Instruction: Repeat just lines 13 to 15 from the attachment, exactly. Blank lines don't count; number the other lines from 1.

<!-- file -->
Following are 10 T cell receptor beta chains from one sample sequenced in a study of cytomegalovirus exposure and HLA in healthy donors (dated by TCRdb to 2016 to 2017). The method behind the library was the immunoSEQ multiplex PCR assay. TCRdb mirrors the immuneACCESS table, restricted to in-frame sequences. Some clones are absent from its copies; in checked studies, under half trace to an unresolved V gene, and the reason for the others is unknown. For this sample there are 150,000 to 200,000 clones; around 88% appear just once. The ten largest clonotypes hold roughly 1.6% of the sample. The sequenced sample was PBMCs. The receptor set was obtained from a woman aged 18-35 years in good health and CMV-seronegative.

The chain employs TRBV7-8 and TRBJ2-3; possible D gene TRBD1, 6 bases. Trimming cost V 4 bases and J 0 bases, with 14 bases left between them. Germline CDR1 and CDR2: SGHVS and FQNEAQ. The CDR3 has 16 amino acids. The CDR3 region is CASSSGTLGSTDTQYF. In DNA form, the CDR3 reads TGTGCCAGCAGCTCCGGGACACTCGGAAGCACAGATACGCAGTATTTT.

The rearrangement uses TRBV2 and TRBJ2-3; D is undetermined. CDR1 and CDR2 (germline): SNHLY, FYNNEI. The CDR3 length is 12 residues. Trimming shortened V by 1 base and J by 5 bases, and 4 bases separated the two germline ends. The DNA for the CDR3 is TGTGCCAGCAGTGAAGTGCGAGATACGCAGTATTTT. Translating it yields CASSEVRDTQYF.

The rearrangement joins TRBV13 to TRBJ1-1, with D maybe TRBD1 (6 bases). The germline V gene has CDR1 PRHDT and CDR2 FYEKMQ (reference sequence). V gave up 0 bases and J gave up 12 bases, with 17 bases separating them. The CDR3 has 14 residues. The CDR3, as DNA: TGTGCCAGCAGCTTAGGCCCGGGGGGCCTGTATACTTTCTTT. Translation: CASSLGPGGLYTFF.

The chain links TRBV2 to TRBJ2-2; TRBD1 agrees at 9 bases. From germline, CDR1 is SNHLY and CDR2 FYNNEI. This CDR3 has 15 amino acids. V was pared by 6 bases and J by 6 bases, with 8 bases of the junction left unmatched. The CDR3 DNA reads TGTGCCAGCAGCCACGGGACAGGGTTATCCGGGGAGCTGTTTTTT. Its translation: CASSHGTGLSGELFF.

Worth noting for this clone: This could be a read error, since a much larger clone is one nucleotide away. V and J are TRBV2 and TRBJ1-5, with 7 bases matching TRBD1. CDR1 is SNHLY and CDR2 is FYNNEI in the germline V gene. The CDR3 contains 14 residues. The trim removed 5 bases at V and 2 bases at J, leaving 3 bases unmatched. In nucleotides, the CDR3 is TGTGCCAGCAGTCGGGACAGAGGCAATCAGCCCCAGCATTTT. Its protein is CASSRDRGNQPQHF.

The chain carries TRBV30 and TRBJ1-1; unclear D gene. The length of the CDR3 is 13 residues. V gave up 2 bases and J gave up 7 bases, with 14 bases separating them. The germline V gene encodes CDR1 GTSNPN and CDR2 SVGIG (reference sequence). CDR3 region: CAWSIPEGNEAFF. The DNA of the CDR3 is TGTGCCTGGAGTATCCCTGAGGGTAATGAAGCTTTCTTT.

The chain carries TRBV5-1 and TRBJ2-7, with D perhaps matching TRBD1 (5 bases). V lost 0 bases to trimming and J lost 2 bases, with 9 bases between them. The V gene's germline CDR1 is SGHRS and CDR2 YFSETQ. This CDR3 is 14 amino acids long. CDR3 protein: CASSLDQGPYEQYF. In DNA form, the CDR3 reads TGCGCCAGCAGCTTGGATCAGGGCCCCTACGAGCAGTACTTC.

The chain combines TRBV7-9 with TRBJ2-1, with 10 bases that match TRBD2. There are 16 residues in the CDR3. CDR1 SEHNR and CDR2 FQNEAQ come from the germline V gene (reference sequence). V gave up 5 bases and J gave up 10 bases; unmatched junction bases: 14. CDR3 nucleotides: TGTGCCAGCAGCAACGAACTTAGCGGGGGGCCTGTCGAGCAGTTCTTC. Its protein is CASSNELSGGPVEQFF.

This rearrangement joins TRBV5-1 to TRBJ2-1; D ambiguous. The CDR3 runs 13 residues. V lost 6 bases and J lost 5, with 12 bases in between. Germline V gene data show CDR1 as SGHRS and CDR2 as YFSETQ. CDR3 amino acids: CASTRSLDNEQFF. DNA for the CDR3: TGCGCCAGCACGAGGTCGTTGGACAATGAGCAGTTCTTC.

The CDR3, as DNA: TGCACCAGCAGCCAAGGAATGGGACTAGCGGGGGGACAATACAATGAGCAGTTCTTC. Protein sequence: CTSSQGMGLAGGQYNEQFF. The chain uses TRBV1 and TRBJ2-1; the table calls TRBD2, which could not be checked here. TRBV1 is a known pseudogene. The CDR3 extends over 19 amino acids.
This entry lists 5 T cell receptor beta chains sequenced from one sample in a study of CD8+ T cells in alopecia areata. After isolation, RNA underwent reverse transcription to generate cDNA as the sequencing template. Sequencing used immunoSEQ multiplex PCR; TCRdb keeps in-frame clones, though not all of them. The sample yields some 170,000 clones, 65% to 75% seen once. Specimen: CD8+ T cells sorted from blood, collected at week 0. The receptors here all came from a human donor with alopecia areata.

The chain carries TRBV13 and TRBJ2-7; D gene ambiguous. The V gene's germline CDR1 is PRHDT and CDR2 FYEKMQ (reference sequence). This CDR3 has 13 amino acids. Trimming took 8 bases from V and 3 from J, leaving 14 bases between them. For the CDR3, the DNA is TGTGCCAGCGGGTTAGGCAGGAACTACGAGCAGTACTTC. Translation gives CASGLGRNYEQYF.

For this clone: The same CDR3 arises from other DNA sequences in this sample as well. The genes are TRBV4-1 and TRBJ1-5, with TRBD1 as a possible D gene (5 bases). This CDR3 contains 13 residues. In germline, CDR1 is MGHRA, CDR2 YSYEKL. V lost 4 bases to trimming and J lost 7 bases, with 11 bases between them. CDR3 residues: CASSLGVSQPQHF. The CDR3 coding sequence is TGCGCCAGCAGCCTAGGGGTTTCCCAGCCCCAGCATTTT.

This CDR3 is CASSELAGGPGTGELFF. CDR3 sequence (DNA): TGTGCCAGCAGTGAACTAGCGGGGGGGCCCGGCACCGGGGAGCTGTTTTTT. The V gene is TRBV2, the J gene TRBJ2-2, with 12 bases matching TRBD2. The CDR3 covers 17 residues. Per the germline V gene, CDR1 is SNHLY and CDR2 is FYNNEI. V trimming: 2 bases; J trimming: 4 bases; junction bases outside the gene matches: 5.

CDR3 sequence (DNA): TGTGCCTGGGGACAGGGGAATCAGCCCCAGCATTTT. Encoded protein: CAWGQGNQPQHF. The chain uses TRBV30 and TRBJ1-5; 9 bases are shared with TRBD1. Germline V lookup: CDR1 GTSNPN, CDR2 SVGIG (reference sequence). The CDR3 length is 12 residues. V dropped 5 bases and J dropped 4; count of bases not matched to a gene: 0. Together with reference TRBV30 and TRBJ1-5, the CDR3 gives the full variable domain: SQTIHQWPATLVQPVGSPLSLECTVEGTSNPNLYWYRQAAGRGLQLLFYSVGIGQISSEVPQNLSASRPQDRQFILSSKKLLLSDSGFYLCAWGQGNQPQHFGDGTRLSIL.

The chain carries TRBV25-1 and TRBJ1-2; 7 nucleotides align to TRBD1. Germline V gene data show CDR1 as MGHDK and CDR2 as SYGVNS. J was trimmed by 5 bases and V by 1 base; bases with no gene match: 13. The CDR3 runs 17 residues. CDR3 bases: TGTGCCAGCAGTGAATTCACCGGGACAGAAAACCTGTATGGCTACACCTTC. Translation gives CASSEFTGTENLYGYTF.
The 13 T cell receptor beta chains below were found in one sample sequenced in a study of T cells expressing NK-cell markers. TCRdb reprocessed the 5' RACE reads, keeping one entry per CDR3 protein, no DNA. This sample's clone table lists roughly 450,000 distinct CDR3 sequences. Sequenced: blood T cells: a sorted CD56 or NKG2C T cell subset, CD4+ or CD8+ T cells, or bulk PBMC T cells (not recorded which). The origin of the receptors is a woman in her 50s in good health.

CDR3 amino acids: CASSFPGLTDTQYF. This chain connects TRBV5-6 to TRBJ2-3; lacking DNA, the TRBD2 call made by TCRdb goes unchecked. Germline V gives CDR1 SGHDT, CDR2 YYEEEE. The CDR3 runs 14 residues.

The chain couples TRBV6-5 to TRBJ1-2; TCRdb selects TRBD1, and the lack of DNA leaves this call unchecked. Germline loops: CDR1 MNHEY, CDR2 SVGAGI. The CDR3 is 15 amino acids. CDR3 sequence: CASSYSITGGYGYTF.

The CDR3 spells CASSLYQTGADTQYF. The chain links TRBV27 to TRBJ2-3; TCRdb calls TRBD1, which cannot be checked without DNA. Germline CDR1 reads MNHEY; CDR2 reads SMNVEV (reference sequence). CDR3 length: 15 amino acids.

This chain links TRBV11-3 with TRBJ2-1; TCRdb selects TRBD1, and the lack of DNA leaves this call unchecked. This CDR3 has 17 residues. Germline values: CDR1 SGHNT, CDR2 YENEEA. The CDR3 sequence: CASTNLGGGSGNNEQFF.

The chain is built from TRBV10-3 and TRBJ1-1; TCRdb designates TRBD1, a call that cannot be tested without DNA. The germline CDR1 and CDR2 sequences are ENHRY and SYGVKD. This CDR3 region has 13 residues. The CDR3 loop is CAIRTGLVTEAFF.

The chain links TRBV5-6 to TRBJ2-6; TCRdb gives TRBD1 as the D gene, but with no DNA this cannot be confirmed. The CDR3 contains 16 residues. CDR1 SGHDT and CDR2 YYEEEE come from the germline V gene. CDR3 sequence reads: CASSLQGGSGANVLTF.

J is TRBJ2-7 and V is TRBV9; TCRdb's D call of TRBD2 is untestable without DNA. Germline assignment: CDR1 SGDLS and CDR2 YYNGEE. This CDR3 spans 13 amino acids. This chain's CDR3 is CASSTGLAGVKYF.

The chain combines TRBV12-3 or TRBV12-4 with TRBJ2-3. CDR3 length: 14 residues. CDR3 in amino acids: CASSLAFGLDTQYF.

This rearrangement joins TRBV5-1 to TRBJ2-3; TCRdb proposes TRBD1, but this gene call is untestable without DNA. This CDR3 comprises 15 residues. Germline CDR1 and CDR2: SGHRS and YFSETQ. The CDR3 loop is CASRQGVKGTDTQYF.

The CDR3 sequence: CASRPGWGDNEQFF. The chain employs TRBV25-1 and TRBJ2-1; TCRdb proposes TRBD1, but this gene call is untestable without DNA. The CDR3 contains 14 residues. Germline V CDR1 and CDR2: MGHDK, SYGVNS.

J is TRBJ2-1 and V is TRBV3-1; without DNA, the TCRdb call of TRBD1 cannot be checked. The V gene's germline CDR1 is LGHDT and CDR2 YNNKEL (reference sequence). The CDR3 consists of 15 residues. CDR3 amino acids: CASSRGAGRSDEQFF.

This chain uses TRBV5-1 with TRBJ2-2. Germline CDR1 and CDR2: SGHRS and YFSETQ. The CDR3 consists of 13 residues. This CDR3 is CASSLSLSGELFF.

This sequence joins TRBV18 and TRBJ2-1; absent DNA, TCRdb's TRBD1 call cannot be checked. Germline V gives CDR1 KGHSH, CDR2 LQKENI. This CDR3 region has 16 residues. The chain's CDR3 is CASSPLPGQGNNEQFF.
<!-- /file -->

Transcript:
The chain carries TRBV13 and TRBJ2-7; D gene ambiguous. The V gene's germline CDR1 is PRHDT and CDR2 FYEKMQ (reference sequence). This CDR3 has 13 amino acids. Trimming took 8 bases from V and 3 from J, leaving 14 bases between them. For the CDR3, the DNA is TGTGCCAGCGGGTTAGGCAGGAACTACGAGCAGTACTTC. Translation gives CASGLGRNYEQYF.

For this clone: The same CDR3 arises from other DNA sequences in this sample as well. The genes are TRBV4-1 and TRBJ1-5, with TRBD1 as a possible D gene (5 bases). This CDR3 contains 13 residues. In germline, CDR1 is MGHRA, CDR2 YSYEKL. V lost 4 bases to trimming and J lost 7 bases, with 11 bases between them. CDR3 residues: CASSLGVSQPQHF. The CDR3 coding sequence is TGCGCCAGCAGCCTAGGGGTTTCCCAGCCCCAGCATTTT.

This CDR3 is CASSELAGGPGTGELFF. CDR3 sequence (DNA): TGTGCCAGCAGTGAACTAGCGGGGGGGCCCGGCACCGGGGAGCTGTTTTTT. The V gene is TRBV2, the J gene TRBJ2-2, with 12 bases matching TRBD2. The CDR3 covers 17 residues. Per the germline V gene, CDR1 is SNHLY and CDR2 is FYNNEI. V trimming: 2 bases; J trimming: 4 bases; junction bases outside the gene matches: 5.